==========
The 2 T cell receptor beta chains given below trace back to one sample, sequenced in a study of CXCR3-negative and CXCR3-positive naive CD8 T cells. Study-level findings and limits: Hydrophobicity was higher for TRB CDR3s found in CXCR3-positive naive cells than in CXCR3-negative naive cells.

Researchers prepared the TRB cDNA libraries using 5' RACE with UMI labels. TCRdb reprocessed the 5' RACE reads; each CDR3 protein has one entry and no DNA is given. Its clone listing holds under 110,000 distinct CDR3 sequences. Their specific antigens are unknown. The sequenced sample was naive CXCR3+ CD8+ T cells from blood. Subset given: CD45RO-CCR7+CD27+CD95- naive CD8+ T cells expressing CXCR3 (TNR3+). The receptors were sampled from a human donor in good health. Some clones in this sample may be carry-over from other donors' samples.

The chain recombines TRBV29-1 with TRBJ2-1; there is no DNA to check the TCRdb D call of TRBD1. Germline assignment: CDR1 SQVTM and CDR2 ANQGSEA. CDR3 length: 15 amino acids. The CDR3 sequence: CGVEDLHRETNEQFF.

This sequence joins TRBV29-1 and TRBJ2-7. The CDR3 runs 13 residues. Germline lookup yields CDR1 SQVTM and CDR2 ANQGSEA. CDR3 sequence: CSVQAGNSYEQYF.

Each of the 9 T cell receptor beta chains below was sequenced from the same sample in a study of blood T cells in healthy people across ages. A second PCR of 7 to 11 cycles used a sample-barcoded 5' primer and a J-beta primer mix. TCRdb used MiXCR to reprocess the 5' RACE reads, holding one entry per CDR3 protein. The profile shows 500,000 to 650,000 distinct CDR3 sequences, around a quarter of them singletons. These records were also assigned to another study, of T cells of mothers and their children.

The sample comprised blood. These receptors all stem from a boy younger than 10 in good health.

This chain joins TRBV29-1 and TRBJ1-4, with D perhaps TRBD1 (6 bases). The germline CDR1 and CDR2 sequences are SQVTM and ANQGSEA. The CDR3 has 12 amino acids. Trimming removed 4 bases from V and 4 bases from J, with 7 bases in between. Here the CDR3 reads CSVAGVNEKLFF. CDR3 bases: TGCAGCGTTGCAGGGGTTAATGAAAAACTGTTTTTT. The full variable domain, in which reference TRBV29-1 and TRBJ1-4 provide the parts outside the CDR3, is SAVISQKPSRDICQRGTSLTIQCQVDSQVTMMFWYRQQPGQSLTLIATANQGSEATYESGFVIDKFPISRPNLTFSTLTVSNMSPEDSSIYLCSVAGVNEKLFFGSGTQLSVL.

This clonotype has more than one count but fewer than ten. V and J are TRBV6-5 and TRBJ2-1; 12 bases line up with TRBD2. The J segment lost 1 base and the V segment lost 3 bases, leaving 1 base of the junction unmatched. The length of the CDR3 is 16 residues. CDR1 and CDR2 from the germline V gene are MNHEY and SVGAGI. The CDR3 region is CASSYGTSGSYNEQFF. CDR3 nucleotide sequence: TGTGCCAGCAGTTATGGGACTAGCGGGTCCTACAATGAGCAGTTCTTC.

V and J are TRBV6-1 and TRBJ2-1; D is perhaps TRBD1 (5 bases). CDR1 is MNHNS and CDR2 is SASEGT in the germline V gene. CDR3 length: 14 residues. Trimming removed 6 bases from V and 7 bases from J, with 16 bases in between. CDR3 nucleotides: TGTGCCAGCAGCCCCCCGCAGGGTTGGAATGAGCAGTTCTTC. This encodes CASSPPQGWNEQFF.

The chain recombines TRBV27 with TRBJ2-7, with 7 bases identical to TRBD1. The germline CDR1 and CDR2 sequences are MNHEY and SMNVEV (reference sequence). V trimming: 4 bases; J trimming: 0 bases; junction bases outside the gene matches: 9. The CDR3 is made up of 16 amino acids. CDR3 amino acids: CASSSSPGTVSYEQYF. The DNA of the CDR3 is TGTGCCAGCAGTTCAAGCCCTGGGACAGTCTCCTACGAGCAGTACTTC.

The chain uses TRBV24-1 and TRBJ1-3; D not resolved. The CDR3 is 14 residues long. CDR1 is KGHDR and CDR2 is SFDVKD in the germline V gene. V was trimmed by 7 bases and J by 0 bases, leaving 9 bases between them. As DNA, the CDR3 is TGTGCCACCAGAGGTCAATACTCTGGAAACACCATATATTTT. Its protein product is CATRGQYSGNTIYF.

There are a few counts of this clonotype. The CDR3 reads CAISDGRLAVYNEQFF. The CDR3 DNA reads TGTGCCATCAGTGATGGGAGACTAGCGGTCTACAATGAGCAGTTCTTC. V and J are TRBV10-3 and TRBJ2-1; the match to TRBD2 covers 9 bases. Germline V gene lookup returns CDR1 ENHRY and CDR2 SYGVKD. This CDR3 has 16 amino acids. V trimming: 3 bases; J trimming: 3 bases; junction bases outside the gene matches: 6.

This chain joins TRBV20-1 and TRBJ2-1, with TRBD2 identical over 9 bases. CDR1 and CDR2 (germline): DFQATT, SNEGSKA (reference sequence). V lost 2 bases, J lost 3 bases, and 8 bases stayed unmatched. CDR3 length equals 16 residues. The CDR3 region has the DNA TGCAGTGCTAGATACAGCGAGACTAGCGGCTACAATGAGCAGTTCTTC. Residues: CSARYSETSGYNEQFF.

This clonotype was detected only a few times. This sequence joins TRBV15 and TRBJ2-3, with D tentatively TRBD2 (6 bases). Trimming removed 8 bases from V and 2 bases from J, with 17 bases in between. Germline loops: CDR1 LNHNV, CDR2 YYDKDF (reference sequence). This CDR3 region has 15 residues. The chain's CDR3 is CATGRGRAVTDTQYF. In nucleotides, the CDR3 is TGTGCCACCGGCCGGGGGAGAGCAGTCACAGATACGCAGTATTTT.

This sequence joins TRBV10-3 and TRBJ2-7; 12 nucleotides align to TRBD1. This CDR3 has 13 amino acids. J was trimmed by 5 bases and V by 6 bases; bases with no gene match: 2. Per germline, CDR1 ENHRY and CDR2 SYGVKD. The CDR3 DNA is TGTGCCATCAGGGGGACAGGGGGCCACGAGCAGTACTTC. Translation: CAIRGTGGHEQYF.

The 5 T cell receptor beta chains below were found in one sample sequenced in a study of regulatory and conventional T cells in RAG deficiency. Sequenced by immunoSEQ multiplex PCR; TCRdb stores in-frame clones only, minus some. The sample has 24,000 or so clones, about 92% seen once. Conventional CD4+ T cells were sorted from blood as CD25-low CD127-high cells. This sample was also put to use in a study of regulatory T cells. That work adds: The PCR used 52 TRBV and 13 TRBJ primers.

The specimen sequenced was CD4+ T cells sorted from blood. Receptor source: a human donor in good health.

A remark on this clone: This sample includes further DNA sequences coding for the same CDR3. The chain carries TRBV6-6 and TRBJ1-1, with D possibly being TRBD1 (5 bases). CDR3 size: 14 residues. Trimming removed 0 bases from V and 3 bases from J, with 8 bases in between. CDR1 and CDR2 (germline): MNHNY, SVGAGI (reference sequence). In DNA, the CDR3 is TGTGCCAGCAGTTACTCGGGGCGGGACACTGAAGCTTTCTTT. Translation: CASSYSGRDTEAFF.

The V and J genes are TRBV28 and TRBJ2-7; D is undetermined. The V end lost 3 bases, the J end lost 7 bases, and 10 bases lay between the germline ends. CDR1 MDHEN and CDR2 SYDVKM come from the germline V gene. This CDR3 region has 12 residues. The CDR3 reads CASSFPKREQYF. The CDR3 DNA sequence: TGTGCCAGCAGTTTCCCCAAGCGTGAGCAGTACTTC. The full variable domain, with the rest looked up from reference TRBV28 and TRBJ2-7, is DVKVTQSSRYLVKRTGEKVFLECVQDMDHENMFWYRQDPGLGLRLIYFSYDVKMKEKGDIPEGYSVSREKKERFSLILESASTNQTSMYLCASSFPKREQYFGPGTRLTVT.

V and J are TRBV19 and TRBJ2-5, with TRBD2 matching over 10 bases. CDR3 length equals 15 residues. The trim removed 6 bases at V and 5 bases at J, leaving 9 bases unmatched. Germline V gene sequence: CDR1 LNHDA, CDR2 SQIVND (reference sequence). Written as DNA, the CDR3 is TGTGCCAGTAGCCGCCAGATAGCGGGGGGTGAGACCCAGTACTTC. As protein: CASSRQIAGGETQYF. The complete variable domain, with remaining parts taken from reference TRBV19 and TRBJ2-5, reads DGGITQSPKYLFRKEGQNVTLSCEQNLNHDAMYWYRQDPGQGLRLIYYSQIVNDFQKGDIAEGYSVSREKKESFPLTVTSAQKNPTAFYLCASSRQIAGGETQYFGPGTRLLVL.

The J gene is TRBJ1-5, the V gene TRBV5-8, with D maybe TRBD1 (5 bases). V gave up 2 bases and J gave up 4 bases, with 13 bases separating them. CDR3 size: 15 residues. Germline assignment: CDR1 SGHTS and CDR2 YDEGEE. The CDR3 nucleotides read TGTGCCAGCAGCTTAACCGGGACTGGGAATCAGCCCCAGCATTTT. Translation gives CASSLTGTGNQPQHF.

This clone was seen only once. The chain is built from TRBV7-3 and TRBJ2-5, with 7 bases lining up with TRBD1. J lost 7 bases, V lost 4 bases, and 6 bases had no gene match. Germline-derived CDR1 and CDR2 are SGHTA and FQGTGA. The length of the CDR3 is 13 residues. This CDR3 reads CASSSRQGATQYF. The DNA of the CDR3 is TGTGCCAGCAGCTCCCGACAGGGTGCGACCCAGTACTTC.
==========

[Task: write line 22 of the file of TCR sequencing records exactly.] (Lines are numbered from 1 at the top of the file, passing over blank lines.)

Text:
This clone was seen only once. The chain is built from TRBV7-3 and TRBJ2-5, with 7 bases lining up with TRBD1. J lost 7 bases, V lost 4 bases, and 6 bases had no gene match. Germline-derived CDR1 and CDR2 are SGHTA and FQGTGA. The length of the CDR3 is 13 residues. This CDR3 reads CASSSRQGATQYF. The DNA of the CDR3 is TGTGCCAGCAGCTCCCGACAGGGTGCGACCCAGTACTTC.